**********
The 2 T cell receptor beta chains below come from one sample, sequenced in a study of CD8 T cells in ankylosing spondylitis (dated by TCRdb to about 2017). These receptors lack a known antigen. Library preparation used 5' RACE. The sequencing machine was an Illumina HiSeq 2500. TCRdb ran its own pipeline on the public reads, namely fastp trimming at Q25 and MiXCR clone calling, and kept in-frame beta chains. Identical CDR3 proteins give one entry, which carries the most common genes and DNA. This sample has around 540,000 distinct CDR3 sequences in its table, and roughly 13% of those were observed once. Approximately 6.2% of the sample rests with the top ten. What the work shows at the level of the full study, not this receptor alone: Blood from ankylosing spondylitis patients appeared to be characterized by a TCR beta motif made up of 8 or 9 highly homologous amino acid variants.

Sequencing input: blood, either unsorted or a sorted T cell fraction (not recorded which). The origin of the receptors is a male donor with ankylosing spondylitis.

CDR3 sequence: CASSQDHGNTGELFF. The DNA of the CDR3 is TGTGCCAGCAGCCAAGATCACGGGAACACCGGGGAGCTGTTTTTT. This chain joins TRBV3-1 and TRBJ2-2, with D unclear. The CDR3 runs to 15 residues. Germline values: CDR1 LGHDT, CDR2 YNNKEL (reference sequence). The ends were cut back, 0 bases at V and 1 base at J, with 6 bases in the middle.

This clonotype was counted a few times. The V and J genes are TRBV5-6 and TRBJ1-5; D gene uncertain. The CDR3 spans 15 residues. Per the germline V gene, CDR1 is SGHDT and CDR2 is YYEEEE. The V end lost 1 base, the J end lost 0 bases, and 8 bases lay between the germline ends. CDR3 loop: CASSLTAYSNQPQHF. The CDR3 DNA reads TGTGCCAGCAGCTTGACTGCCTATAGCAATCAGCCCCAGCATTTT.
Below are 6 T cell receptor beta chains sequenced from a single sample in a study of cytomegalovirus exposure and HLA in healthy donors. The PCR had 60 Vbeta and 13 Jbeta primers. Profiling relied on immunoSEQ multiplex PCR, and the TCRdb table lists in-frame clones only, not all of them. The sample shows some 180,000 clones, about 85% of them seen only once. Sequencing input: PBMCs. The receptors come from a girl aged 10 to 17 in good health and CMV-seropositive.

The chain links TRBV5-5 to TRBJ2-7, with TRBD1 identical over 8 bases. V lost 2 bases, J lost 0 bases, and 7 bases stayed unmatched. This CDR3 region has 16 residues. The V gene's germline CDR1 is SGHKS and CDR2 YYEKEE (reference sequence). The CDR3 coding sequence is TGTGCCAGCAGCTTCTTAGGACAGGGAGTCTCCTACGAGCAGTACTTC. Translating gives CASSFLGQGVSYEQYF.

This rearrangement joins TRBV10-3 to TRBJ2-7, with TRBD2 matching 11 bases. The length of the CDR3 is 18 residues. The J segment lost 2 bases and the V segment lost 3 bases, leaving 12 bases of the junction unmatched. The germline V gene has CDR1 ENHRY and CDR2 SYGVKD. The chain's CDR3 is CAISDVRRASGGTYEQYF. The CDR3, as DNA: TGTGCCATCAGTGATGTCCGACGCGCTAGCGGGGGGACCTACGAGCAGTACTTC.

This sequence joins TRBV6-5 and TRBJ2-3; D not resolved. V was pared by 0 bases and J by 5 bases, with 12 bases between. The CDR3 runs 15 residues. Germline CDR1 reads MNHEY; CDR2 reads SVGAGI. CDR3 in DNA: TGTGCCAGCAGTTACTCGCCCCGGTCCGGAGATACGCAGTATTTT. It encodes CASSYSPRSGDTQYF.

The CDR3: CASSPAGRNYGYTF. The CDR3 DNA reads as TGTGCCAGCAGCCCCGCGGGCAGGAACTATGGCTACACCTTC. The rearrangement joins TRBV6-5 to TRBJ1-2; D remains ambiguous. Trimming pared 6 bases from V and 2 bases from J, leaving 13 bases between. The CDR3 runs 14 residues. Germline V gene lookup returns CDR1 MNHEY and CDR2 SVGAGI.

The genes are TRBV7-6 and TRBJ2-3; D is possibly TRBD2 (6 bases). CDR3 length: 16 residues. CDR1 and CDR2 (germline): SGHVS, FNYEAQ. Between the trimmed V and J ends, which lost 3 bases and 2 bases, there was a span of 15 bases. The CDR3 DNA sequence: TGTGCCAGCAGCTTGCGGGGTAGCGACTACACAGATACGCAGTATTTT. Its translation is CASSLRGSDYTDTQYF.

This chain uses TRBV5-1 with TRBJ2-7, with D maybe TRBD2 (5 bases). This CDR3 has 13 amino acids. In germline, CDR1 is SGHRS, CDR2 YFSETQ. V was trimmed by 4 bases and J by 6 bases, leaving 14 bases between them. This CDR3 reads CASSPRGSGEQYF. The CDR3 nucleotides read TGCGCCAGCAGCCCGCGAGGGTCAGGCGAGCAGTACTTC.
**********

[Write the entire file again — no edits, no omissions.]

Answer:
The 2 T cell receptor beta chains below come from one sample, sequenced in a study of CD8 T cells in ankylosing spondylitis (dated by TCRdb to about 2017). These receptors lack a known antigen. Library preparation used 5' RACE. The sequencing machine was an Illumina HiSeq 2500. TCRdb ran its own pipeline on the public reads, namely fastp trimming at Q25 and MiXCR clone calling, and kept in-frame beta chains. Identical CDR3 proteins give one entry, which carries the most common genes and DNA. This sample has around 540,000 distinct CDR3 sequences in its table, and roughly 13% of those were observed once. Approximately 6.2% of the sample rests with the top ten. What the work shows at the level of the full study, not this receptor alone: Blood from ankylosing spondylitis patients appeared to be characterized by a TCR beta motif made up of 8 or 9 highly homologous amino acid variants.

Sequencing input: blood, either unsorted or a sorted T cell fraction (not recorded which). The origin of the receptors is a male donor with ankylosing spondylitis.

CDR3 sequence: CASSQDHGNTGELFF. The DNA of the CDR3 is TGTGCCAGCAGCCAAGATCACGGGAACACCGGGGAGCTGTTTTTT. This chain joins TRBV3-1 and TRBJ2-2, with D unclear. The CDR3 runs to 15 residues. Germline values: CDR1 LGHDT, CDR2 YNNKEL (reference sequence). The ends were cut back, 0 bases at V and 1 base at J, with 6 bases in the middle.

This clonotype was counted a few times. The V and J genes are TRBV5-6 and TRBJ1-5; D gene uncertain. The CDR3 spans 15 residues. Per the germline V gene, CDR1 is SGHDT and CDR2 is YYEEEE. The V end lost 1 base, the J end lost 0 bases, and 8 bases lay between the germline ends. CDR3 loop: CASSLTAYSNQPQHF. The CDR3 DNA reads TGTGCCAGCAGCTTGACTGCCTATAGCAATCAGCCCCAGCATTTT.
Below are 6 T cell receptor beta chains sequenced from a single sample in a study of cytomegalovirus exposure and HLA in healthy donors. The PCR had 60 Vbeta and 13 Jbeta primers. Profiling relied on immunoSEQ multiplex PCR, and the TCRdb table lists in-frame clones only, not all of them. The sample shows some 180,000 clones, about 85% of them seen only once. Sequencing input: PBMCs. The receptors come from a girl aged 10 to 17 in good health and CMV-seropositive.

The chain links TRBV5-5 to TRBJ2-7, with TRBD1 identical over 8 bases. V lost 2 bases, J lost 0 bases, and 7 bases stayed unmatched. This CDR3 region has 16 residues. The V gene's germline CDR1 is SGHKS and CDR2 YYEKEE (reference sequence). The CDR3 coding sequence is TGTGCCAGCAGCTTCTTAGGACAGGGAGTCTCCTACGAGCAGTACTTC. Translating gives CASSFLGQGVSYEQYF.

This rearrangement joins TRBV10-3 to TRBJ2-7, with TRBD2 matching 11 bases. The length of the CDR3 is 18 residues. The J segment lost 2 bases and the V segment lost 3 bases, leaving 12 bases of the junction unmatched. The germline V gene has CDR1 ENHRY and CDR2 SYGVKD. The chain's CDR3 is CAISDVRRASGGTYEQYF. The CDR3, as DNA: TGTGCCATCAGTGATGTCCGACGCGCTAGCGGGGGGACCTACGAGCAGTACTTC.

This sequence joins TRBV6-5 and TRBJ2-3; D not resolved. V was pared by 0 bases and J by 5 bases, with 12 bases between. The CDR3 runs 15 residues. Germline CDR1 reads MNHEY; CDR2 reads SVGAGI. CDR3 in DNA: TGTGCCAGCAGTTACTCGCCCCGGTCCGGAGATACGCAGTATTTT. It encodes CASSYSPRSGDTQYF.

The CDR3: CASSPAGRNYGYTF. The CDR3 DNA reads as TGTGCCAGCAGCCCCGCGGGCAGGAACTATGGCTACACCTTC. The rearrangement joins TRBV6-5 to TRBJ1-2; D remains ambiguous. Trimming pared 6 bases from V and 2 bases from J, leaving 13 bases between. The CDR3 runs 14 residues. Germline V gene lookup returns CDR1 MNHEY and CDR2 SVGAGI.

The genes are TRBV7-6 and TRBJ2-3; D is possibly TRBD2 (6 bases). CDR3 length: 16 residues. CDR1 and CDR2 (germline): SGHVS, FNYEAQ. Between the trimmed V and J ends, which lost 3 bases and 2 bases, there was a span of 15 bases. The CDR3 DNA sequence: TGTGCCAGCAGCTTGCGGGGTAGCGACTACACAGATACGCAGTATTTT. Its translation is CASSLRGSDYTDTQYF.

This chain uses TRBV5-1 with TRBJ2-7, with D maybe TRBD2 (5 bases). This CDR3 has 13 amino acids. In germline, CDR1 is SGHRS, CDR2 YFSETQ. V was trimmed by 4 bases and J by 6 bases, leaving 14 bases between them. This CDR3 reads CASSPRGSGEQYF. The CDR3 nucleotides read TGCGCCAGCAGCCCGCGAGGGTCAGGCGAGCAGTACTTC.